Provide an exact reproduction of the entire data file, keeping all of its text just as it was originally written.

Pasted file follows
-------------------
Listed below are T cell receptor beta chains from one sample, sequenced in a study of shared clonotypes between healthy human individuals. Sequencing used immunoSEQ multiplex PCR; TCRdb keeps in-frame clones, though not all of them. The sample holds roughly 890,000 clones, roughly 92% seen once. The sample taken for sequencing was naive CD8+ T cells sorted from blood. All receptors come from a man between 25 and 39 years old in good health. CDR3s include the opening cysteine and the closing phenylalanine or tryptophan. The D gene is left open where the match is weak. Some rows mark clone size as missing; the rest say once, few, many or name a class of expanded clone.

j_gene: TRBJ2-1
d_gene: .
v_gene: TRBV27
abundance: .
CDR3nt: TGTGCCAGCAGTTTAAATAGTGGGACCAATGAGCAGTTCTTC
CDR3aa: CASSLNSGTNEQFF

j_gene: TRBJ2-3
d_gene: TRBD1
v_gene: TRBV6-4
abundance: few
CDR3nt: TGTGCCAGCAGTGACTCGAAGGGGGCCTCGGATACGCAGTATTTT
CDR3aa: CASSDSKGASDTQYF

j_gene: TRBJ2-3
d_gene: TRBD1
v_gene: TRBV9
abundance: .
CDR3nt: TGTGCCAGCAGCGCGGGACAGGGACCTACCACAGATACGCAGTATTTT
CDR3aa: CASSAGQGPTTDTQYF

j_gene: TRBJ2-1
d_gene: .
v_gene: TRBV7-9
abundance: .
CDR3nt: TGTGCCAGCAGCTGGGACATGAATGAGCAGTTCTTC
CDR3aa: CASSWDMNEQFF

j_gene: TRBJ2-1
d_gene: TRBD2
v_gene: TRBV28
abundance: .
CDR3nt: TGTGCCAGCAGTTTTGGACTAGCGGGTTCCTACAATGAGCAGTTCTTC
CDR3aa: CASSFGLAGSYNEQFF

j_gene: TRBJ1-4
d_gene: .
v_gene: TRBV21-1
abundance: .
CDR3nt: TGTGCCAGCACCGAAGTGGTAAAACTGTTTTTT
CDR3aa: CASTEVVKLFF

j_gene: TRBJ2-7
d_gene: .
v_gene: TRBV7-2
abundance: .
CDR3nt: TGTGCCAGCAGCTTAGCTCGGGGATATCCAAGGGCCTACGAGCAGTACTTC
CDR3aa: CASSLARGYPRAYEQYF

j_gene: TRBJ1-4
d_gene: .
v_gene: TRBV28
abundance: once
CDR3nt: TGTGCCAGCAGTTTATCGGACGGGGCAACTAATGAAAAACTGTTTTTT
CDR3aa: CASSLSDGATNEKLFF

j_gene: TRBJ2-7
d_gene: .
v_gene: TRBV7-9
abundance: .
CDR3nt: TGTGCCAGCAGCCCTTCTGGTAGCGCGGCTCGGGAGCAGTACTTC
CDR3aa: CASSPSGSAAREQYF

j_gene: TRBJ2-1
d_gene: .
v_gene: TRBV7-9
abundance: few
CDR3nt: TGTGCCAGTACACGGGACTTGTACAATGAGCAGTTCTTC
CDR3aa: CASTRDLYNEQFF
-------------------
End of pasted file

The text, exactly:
Listed below are T cell receptor beta chains from one sample, sequenced in a study of shared clonotypes between healthy human individuals. Sequencing used immunoSEQ multiplex PCR; TCRdb keeps in-frame clones, though not all of them. The sample holds roughly 890,000 clones, roughly 92% seen once. The sample taken for sequencing was naive CD8+ T cells sorted from blood. All receptors come from a man between 25 and 39 years old in good health. CDR3s include the opening cysteine and the closing phenylalanine or tryptophan. The D gene is left open where the match is weak. Some rows mark clone size as missing; the rest say once, few, many or name a class of expanded clone.

j_gene: TRBJ2-1
d_gene: .
v_gene: TRBV27
abundance: .
CDR3nt: TGTGCCAGCAGTTTAAATAGTGGGACCAATGAGCAGTTCTTC
CDR3aa: CASSLNSGTNEQFF

j_gene: TRBJ2-3
d_gene: TRBD1
v_gene: TRBV6-4
abundance: few
CDR3nt: TGTGCCAGCAGTGACTCGAAGGGGGCCTCGGATACGCAGTATTTT
CDR3aa: CASSDSKGASDTQYF

j_gene: TRBJ2-3
d_gene: TRBD1
v_gene: TRBV9
abundance: .
CDR3nt: TGTGCCAGCAGCGCGGGACAGGGACCTACCACAGATACGCAGTATTTT
CDR3aa: CASSAGQGPTTDTQYF

j_gene: TRBJ2-1
d_gene: .
v_gene: TRBV7-9
abundance: .
CDR3nt: TGTGCCAGCAGCTGGGACATGAATGAGCAGTTCTTC
CDR3aa: CASSWDMNEQFF

j_gene: TRBJ2-1
d_gene: TRBD2
v_gene: TRBV28
abundance: .
CDR3nt: TGTGCCAGCAGTTTTGGACTAGCGGGTTCCTACAATGAGCAGTTCTTC
CDR3aa: CASSFGLAGSYNEQFF

j_gene: TRBJ1-4
d_gene: .
v_gene: TRBV21-1
abundance: .
CDR3nt: TGTGCCAGCACCGAAGTGGTAAAACTGTTTTTT
CDR3aa: CASTEVVKLFF

j_gene: TRBJ2-7
d_gene: .
v_gene: TRBV7-2
abundance: .
CDR3nt: TGTGCCAGCAGCTTAGCTCGGGGATATCCAAGGGCCTACGAGCAGTACTTC
CDR3aa: CASSLARGYPRAYEQYF

j_gene: TRBJ1-4
d_gene: .
v_gene: TRBV28
abundance: once
CDR3nt: TGTGCCAGCAGTTTATCGGACGGGGCAACTAATGAAAAACTGTTTTTT
CDR3aa: CASSLSDGATNEKLFF

j_gene: TRBJ2-7
d_gene: .
v_gene: TRBV7-9
abundance: .
CDR3nt: TGTGCCAGCAGCCCTTCTGGTAGCGCGGCTCGGGAGCAGTACTTC
CDR3aa: CASSPSGSAAREQYF

j_gene: TRBJ2-1
d_gene: .
v_gene: TRBV7-9
abundance: few
CDR3nt: TGTGCCAGTACACGGGACTTGTACAATGAGCAGTTCTTC
CDR3aa: CASTRDLYNEQFF